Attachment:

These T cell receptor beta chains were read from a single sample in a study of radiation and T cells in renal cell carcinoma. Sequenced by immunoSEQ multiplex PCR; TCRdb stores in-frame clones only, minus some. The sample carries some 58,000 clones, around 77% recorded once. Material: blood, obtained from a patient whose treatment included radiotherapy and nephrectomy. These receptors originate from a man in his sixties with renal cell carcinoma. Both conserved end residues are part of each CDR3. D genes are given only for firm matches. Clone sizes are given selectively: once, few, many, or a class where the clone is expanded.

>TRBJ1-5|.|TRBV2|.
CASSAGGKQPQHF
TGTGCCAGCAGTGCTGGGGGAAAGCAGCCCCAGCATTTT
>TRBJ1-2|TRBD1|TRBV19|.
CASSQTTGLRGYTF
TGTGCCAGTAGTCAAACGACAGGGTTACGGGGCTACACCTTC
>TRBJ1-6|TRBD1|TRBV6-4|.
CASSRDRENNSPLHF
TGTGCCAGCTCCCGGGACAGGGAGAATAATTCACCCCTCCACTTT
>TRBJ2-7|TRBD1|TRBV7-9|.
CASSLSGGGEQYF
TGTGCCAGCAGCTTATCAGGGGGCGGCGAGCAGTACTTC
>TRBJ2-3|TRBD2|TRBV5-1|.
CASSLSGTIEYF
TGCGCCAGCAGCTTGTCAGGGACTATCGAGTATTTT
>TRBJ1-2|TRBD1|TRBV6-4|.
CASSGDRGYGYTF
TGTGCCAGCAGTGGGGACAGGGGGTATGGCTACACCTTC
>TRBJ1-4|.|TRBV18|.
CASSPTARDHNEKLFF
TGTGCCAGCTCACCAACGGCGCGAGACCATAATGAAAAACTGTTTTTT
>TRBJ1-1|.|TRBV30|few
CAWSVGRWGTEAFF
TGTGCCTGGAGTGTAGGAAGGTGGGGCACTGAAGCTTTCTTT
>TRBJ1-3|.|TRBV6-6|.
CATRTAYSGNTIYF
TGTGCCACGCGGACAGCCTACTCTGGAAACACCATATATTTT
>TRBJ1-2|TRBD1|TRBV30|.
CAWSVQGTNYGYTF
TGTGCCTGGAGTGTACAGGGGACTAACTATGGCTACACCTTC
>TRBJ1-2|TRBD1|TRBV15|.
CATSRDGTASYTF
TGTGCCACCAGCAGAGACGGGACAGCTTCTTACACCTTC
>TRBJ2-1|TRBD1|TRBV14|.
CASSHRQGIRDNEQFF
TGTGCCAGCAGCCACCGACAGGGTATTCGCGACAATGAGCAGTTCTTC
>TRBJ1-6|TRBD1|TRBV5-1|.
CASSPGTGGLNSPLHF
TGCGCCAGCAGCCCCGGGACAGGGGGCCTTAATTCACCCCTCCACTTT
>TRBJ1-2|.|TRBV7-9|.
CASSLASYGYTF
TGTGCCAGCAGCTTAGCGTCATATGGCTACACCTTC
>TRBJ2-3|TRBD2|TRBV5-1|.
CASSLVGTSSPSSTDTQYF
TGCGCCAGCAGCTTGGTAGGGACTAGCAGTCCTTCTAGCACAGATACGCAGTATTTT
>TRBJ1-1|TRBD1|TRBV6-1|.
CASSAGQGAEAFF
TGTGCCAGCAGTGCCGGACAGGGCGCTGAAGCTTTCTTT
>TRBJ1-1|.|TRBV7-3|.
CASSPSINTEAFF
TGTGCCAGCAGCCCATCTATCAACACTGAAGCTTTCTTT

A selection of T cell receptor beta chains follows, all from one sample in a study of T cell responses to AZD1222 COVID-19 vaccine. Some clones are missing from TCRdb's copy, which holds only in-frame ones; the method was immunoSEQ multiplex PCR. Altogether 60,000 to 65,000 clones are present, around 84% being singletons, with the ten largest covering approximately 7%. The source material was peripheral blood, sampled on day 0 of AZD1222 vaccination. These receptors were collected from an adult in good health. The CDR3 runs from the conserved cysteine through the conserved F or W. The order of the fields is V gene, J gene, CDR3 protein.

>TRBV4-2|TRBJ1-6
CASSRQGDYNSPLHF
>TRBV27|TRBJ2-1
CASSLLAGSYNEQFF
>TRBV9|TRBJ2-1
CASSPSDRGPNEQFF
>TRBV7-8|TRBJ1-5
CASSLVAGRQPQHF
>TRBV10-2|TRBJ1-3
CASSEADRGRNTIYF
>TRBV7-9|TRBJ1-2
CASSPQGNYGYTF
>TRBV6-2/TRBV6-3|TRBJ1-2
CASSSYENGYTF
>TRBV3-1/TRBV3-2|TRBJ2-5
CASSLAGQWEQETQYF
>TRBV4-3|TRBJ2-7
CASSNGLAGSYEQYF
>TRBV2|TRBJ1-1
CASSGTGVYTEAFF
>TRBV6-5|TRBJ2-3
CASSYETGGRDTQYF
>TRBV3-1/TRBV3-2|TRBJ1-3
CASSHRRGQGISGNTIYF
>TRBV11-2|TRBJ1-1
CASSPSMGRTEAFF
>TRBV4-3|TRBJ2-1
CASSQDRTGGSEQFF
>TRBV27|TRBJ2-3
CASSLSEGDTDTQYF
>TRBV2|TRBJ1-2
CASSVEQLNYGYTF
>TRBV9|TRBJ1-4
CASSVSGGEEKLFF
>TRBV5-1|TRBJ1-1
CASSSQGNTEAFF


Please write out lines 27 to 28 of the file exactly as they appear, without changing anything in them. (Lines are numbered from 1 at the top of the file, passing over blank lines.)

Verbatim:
CATRTAYSGNTIYF
TGTGCCACGCGGACAGCCTACTCTGGAAACACCATATATTTT